2015 11 23 AeroelasticyFrom Monday, November 23rd to Wednesday, November 25th, Prof. Luca Caracoglia, from Northeastern University, in Boston, USA, will teach a Short Course on Wind Engineering for undergruaduate and graduate students. On Thursday 26th at 10 AM in the Main Hall, Prof. Caracoglia will deliver a seminar titled: Recent Investigations on the Aeroelasticity of Slender Structures: “Good” Wind versus “Bad” Wind. All undergraduate and graduate students, as well as all interested faculty members are welcome.

Program of the Short Course:

Monday, november 23, 9.00-11.30 AM, Hall 3
Tuesday, november 24, 2.30-4.30 PM, Hall F
Wednesday, november 25, 9.00-11.30 AM, Hall 1

Short bio:

Luca Caracoglia is currently an Associate Professor in the Department of Civil and Environmental Engineering of Northeastern University, Boston, Massachusetts, USA. He joined Northeastern University in 2005. Prior to this appointment, he was a post-doctoral fellow in the Department of Civil Engineering at Johns Hopkins University, Baltimore, Maryland (USA) in 2001-2002 and a post-doctoral research associate in the Department of Civil and Environmental Engineering at the University of Illinois (Urbana-Champaign, USA) in 2002-2004. He received his Ph.D. in Structural Engineering from the University of Trieste, Italy in 2001. His interests are in structural dynamics, random vibration, wind engineering, fluid-structure interaction of civil engineering structures, nonlinear cable network dynamics, energy harvesting systems in wind energy. Luca Caracoglia received the NSF-CAREER Award for young investigators in 2009.

Abstract of the Seminar (Thursday 26th, 10 AM, Main Hall):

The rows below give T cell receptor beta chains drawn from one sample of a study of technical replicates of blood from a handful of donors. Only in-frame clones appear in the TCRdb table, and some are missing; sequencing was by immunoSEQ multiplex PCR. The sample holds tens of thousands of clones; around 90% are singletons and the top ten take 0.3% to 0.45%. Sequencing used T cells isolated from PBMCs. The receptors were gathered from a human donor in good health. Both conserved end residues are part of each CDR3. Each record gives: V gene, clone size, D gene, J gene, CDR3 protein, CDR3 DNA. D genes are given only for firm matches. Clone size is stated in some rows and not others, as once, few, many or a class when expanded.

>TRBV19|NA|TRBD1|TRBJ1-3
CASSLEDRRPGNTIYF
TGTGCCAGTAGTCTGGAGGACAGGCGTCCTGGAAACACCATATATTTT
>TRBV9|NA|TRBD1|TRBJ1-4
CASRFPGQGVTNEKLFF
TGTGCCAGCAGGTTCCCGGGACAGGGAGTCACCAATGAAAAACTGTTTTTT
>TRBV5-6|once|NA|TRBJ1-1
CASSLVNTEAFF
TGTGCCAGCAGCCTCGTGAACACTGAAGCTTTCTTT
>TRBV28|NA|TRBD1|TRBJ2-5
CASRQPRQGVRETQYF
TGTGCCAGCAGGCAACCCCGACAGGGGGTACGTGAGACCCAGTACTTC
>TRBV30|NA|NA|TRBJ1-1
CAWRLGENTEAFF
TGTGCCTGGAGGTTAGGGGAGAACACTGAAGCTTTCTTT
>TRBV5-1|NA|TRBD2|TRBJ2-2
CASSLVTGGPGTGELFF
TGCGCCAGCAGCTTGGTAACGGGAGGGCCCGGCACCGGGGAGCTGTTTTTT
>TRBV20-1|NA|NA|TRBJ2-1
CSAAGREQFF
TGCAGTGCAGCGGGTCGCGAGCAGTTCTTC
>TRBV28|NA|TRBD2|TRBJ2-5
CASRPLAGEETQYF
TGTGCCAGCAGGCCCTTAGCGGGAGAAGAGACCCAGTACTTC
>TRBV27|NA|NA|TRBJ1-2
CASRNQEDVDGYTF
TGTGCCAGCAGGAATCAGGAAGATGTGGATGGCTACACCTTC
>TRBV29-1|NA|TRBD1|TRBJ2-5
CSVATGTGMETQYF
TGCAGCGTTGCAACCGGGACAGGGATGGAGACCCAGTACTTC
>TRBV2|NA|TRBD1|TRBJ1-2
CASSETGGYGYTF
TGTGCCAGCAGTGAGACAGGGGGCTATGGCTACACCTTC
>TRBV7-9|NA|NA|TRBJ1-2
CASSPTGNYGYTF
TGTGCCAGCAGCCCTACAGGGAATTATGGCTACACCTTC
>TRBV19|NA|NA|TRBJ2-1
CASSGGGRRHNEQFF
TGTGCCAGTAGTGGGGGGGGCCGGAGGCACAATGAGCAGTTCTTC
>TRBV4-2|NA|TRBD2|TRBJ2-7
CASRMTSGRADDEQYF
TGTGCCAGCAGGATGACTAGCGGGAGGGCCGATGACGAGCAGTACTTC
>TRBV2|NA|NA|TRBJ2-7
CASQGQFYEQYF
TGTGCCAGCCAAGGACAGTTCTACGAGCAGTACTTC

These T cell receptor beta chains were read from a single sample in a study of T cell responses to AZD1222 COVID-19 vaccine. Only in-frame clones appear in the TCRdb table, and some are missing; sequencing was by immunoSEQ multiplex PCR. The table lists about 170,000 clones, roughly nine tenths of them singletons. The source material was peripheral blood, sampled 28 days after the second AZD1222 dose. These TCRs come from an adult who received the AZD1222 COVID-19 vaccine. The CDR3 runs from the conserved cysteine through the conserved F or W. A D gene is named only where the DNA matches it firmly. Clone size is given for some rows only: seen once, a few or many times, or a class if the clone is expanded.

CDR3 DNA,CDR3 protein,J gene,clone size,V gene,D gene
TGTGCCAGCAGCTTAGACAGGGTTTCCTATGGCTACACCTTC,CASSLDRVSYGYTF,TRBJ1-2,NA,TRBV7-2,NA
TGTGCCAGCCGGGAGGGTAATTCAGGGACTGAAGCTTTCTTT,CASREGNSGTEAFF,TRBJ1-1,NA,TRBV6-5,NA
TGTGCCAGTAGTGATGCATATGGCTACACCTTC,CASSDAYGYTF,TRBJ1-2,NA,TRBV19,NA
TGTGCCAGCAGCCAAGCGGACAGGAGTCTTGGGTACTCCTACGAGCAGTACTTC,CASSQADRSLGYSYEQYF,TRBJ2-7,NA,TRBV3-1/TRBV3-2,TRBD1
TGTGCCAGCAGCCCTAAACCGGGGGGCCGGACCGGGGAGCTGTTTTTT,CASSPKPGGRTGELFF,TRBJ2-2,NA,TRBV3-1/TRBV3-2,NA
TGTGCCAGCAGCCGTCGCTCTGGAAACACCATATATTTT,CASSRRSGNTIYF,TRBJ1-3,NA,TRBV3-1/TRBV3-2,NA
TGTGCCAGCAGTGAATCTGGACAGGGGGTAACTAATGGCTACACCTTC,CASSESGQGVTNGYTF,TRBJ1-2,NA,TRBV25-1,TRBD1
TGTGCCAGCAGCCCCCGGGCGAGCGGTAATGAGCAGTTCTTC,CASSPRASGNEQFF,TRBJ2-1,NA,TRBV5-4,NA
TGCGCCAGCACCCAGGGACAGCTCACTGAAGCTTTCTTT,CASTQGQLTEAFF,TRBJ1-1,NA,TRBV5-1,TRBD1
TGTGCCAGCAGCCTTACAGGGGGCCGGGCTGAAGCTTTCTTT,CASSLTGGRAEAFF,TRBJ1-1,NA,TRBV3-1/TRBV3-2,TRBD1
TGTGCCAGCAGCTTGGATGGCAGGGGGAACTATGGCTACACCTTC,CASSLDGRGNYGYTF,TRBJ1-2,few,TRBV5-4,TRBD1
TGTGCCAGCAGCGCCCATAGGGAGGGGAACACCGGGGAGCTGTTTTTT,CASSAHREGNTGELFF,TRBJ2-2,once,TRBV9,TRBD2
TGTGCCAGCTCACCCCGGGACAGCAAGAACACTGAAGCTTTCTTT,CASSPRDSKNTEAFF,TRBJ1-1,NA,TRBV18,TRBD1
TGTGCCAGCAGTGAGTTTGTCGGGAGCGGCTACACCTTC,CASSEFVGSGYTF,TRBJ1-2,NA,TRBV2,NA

Wind engineering is best defined as “the rational treatment of interactions between wind in the atmospheric boundary layer and man and his works on the surface of Earth”. This presentation will describe an overview of recent study activities in the field of the aeroelasticity of slender structures. Slender systems are usually large-period and low-damping structural systems, sensitive to vibration, fluid-structure interaction and susceptible to damage induced by destructive loads of “bad” winds. Nevertheless, if appropriately designed, slender structural systems might also be used to harvest the energy resource offered by “good” winds.

In recent years, research activities have been dedicated to the examination of several methodologies for predicting the aeroelastic response of slender structures by taking into consideration modeling and measurement “errors”. These “errors” are unavoidable since the loading is often evaluated experimentally by wind tunnel tests. Even though modern experimental techniques have attained adequate levels of sophistication and (statistical) confidence, loading uncertainty analysis is still relevant, especially for the interpretation of discrepancies, sometimes observed, between full-system vibration and numerical predictions. The investigated methods are both analytical (stochastic calculus) and numerical (Monte Carlo). Examples will include wind-related interactions on the envelope of a tall building and aeroelastic vibration of long-span bridges. Remarks will be used to formulate a “paradigm shift”, from avoiding “bad” winds to exploiting the wind resource. The same aeroelasticity principles can in fact be used to design “flutter-mills” as a potential alternative to other wind energy systems.